Liver disease is the 13th leading cause of death worldwide, and hepatocellular carcinoma is the 2nd leading cause of cancer death. Finland has one of the highest liver-mortality rates in Europe.
Alcoholic liver disease (ALD) and non-alcoholic fatty liver disease (NAFLD) are the two most common types of chronic liver disease in the population. However, only 15–20% of heavy alcohol drinkers will ever develop liver cirrhosis, and <5% of NAFLD patients die from a liver-related cause. Individual susceptibility to progressive liver disease remains incompletely understood.
ALD and NAFLD are distinguished from each other by an arbitrary threshold of average alcohol intake of 30 g per day for men and 20 g per day for women. However, even lower amounts of alcohol intake have been linked to increased liver mortality. Weekly or monthly binge drinking may affect progression of NAFLD even when average alcohol intake is within the aforementioned limits. On the other hand, metabolic factors may affect progression of alcoholic liver disease. Both diseases also share some of the genetic risk factors (for instance, patatin-like phospholipases [PNPLAs]). This calls for a more holistic approach, where alcohol use and metabolic factors are taken into account at the same time in order to identify the individuals with a high risk of severe liver complications.
We investigated which metabolic factors best predict severe liver disease in the population with stratification by average alcohol intake. The study included 6,732 individuals without known liver disease who participated in the Health 2000 Study, which was conducted from 2000–2001. The cohort was representative of the general Finnish population. Follow-up data on liver-related hospital admissions, deaths, and liver cancer were collected until 2013.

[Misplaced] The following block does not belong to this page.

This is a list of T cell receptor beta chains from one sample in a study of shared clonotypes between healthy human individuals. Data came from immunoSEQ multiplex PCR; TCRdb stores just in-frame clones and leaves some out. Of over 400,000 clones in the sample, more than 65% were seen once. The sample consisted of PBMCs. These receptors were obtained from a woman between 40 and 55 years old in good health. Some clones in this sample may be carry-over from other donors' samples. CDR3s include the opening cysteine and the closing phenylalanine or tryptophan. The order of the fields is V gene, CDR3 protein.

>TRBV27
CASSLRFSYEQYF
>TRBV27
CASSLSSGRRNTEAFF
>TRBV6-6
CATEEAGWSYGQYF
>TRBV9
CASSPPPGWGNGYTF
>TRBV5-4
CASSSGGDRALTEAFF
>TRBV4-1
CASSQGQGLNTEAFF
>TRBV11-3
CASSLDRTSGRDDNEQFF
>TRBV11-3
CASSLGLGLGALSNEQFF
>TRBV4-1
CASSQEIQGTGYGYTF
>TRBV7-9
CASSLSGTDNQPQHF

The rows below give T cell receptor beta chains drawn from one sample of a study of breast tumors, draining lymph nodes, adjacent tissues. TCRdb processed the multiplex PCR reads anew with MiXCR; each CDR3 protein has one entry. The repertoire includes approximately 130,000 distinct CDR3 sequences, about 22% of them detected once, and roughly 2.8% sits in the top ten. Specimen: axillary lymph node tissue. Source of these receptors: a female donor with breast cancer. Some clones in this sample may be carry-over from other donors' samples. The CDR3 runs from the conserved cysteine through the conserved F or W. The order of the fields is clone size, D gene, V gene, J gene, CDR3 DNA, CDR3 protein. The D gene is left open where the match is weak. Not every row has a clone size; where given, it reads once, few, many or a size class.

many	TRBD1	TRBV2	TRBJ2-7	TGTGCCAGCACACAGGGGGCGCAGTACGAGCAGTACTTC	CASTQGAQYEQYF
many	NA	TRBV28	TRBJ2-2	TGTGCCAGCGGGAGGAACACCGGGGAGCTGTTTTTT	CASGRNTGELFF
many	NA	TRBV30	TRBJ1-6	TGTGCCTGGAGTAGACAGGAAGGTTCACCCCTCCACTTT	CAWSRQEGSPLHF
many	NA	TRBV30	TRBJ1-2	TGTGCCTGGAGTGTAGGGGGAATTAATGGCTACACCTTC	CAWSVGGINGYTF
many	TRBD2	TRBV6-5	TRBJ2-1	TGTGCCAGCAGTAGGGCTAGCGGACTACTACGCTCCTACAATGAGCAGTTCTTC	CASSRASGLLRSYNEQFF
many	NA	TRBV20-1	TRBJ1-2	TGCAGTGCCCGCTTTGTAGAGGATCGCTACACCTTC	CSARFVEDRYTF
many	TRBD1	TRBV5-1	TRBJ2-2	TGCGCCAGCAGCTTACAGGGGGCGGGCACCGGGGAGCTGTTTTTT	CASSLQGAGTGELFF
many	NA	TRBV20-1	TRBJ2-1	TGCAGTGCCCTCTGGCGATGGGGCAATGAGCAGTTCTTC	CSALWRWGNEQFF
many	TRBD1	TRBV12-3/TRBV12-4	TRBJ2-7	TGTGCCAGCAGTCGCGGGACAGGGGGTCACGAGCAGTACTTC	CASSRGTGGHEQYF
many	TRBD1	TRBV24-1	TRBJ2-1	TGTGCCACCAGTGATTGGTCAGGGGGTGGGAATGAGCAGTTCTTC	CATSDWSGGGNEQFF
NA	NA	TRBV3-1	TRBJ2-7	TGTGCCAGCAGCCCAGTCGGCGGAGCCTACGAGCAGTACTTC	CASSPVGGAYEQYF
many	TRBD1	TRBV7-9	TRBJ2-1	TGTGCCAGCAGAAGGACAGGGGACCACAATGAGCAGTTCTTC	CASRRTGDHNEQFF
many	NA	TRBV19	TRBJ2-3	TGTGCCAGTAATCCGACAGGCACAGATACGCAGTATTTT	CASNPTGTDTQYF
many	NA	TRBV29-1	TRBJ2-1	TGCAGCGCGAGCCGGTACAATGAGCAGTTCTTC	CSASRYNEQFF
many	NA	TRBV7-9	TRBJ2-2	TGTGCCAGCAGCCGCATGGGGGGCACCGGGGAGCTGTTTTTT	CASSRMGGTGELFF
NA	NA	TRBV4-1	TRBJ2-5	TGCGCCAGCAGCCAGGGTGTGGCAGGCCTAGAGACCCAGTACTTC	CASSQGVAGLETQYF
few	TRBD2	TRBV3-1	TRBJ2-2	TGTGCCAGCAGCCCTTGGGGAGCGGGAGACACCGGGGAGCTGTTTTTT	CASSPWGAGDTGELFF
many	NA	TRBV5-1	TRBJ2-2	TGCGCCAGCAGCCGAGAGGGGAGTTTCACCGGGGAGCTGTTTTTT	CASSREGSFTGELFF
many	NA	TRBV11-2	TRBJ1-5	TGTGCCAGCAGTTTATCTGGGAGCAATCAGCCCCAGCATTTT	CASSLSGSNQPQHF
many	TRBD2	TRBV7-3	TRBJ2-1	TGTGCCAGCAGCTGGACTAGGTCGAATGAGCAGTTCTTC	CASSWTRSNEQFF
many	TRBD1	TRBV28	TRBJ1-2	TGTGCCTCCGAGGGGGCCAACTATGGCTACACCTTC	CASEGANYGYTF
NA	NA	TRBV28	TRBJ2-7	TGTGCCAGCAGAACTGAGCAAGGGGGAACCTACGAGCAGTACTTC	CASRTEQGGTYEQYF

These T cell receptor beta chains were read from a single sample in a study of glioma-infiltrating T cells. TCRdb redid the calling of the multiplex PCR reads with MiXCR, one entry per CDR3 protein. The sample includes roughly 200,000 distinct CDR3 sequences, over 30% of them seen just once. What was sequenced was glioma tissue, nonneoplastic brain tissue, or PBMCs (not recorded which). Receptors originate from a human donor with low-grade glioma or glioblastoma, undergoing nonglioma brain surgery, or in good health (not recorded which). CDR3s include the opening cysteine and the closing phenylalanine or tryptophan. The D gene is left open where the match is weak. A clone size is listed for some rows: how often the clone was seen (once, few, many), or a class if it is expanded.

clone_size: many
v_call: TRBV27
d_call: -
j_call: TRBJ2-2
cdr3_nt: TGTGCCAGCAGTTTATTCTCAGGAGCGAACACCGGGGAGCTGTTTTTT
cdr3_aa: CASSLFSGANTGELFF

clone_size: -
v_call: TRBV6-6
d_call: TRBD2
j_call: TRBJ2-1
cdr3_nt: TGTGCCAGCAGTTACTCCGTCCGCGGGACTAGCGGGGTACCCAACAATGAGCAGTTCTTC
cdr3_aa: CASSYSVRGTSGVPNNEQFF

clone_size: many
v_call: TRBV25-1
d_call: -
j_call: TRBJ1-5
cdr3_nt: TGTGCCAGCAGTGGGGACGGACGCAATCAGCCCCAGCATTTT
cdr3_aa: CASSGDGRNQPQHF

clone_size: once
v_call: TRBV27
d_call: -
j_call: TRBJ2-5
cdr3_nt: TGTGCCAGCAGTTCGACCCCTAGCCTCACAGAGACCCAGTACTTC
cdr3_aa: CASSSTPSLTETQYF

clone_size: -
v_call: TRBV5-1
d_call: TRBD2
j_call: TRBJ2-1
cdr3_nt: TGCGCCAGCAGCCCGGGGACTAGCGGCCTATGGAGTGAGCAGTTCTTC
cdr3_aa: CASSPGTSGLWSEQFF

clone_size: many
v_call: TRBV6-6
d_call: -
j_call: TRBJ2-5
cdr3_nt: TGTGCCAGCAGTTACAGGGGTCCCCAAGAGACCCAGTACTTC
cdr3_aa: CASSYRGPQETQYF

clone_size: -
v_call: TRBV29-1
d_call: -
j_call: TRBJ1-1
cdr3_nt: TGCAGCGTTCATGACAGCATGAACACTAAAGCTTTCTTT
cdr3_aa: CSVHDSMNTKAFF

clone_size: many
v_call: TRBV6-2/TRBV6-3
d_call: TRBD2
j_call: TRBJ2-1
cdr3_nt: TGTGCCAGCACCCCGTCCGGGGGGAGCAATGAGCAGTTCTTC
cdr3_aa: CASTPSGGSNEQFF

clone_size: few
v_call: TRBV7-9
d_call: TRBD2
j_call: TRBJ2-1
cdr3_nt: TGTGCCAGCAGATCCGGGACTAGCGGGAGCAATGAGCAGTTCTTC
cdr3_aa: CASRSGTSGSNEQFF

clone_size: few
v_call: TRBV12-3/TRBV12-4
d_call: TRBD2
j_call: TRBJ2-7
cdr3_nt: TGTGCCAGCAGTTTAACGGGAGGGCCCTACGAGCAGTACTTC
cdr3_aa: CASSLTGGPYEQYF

We found that, at baseline, 46% of the adult population had metabolic syndrome and 22% were obese. Of these subjects, 12–13% were also alcohol risk drinkers (>30 g/day for men, >20 g/day for women). Of alcohol risk drinkers, 49% had metabolic syndrome, and 8% did not have at least one component of metabolic syndrome. This clearly shows that increased alcohol intake (alcohol risk use) and metabolic factors often coexist in the population.
In multivariate modelling, average alcohol use, total cholesterol, very low-density lipoprotein cholesterol, diabetes, homeostasis model assessment of insulin resistance, waist circumference, and low BMI emerged as significant predictors of severe liver disease. In the subgroup of alcohol risk users, the only factor that predicted liver disease was diabetes. A high waist circumference to BMI ratio emerged as a novel predictor of liver disease. This ratio was significant both among subjects with BMI 19–25 kg/m2, 25–30 kg/m2, and >30 kg/m2. It can be speculated that a high ratio reflects a metabolically unhealthy state, even when a person is considered lean merely by their BMI value.
Metabolic factors should not be overlooked in alcohol risk users. The dysmetabolic state that confers risk for complicated liver disease, on the other hand, cannot be evaluated by single variables such as BMI. For a comprehensive liver-risk assessment, lipid abnormalities, abdominal obesity, insulin resistance, diabetes, and alcohol use should all be addressed at the same time. These are also factors to be considered in future scores for quantifying individual risk for liver disease in the general population.